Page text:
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Friday, February 8, 2013

MAHA KUMBH: THE TWO FACES OF INDIA


I recently had an opportunity to be at the Maha Kumbh Mela at Prayag (Allahabad). It is the world largest human gathering in one place with millions of people assembled at the SANGAM, the confluence of the three rivers of Ganga, Yamuna and Saraswati. It was a sight to see and digest the enormity of the spiritual and religious significance of the place itself. One is spell bound by the extent to which the eyes can see the spread of the place and people having the holy dip in the river. One is able to see a massive makeshift city with all possible arrangements for the devotees and visitors from ordinary people to the VVIPs, from small Sadhus to high profile saints, from self proclaimed God men to religious leaders, all for the purpose of salvation and a better life.

Although, I had a better understanding of what triggers people in India and the masses who are looking for something to hold on to and be able to create an identity for them self, there is something more interesting that I noticed and that is the two real faces of India. The divide is so apparent that you cannot miss it. At one end of the river there is so much glory and at the other end there is so much misery and poverty that is visible.

The disparity in India is not just restricted to economic and social disparity, we also find that even at the place of God there are the haves and the have not’s and they all are served by the middlemen who are the path to reach God.

At one end of the river which is the new area in the Mela are located, the shivirs of the great saints who serve the interests of the rich and the powerful. They are the intermediaries between the rich and God. These include the likes of Swami of Parmarth Niketan, Shri Shri Ravi Shankar, Asharam Bapu, Murari Bapu and a lot more of the same stature. Their following consist of the people from the upper strata of Indian society with most of them having followers from the international community as well. The photograph above is one such camp where the high and the mighty visit throughout the day and night. They have very good accommodation for their VIP guests, and they are treated like kings. I can’t say that their camps are not open to those from the lower strata of society but none are visible around the place. The camps are guarded by state police personnel with guns, may be they are there to protect the VVIPs who are coming in their fancy cars with red lights flashing all along throughout the day. Special arrangements are made for the VIPs to visit the Sangam and all doors are open for them.

What a way to reach God, the easy way for some. These camps are a true reflection of the divisions in our society. The other interesting part of this side of the river is that they are all so concerned about the poor and want to do so much for them. I guess that is how they get donations to expand their religious empires. It is like many of our National socialites, who have NGOs through which they help the poor. In the name of the poor they have misused the funds to their advantage. Having said this, I want my readers to understand that I am not putting anyone down or hurting the sentiments of anyone; this is just my own reflection of what I have seen and felt. It is my way to saying what I see in the Kumbh Mela is a true reflection of our society and that even in the house of God we have a divide that is visible. I hope God is witness to this type of event. Is this the kind of religion and spirituality that we want to embrace?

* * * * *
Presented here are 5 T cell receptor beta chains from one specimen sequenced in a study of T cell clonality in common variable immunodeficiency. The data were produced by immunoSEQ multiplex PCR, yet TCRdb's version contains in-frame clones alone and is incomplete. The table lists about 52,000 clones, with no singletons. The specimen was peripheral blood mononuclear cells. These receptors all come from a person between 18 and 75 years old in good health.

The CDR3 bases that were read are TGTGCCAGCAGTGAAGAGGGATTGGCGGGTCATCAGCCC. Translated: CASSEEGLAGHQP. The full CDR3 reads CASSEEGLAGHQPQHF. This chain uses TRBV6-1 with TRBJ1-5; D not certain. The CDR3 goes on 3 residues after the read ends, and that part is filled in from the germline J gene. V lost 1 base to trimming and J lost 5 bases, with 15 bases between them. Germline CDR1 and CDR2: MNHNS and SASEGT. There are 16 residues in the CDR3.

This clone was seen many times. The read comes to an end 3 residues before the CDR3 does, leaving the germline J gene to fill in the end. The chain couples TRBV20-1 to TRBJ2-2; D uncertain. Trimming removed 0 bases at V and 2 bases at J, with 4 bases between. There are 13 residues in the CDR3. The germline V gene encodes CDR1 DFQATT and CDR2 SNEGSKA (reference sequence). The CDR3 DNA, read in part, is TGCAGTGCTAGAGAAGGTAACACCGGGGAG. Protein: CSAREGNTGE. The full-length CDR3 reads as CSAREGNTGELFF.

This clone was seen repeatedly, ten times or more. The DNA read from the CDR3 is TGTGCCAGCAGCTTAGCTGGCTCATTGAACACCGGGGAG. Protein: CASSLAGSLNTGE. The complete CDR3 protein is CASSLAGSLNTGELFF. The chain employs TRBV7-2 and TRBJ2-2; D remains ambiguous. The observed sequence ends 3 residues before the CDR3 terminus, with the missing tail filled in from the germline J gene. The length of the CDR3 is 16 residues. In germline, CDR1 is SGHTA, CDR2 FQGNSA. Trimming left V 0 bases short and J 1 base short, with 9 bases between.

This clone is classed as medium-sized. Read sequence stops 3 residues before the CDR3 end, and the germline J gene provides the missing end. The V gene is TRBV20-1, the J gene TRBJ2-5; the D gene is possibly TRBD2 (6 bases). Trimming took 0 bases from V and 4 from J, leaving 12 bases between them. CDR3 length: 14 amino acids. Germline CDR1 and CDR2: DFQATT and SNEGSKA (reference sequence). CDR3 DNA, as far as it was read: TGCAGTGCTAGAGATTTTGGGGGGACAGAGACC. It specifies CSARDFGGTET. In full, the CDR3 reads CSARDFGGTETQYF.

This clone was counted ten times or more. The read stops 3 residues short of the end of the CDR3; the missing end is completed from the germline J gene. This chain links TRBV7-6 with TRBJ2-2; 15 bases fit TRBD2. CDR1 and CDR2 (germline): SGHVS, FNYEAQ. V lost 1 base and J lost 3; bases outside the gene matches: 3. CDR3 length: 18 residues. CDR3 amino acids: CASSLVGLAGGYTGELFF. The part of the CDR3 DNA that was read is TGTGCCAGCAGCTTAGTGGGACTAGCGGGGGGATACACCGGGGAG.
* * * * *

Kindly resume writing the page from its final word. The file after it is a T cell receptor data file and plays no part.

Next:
The other side of the River is another story, this is where Bharat lives. These are the millions who are shivering in the cold around fire burning with food being cooked in small makeshift tents. There are no red light flashing cars, in fact everyone seems to be on foot. There is water all over and people walking through them, there are no red or green carpets all over. These are just ordinary people of Bharat who also want a place in the house of God. Their middlemen are the small time Sadhus and babas who are a reflection of the community they serve.

What a contrast and how ever religion has not been left from the reality of the haves and the have not’s. This is my India, a country of so much diversity in field of social, economic and religion. But a Nations that is held together through a tight tope called spirituality and trust me there is still true happiness on this side of the river Ganges.

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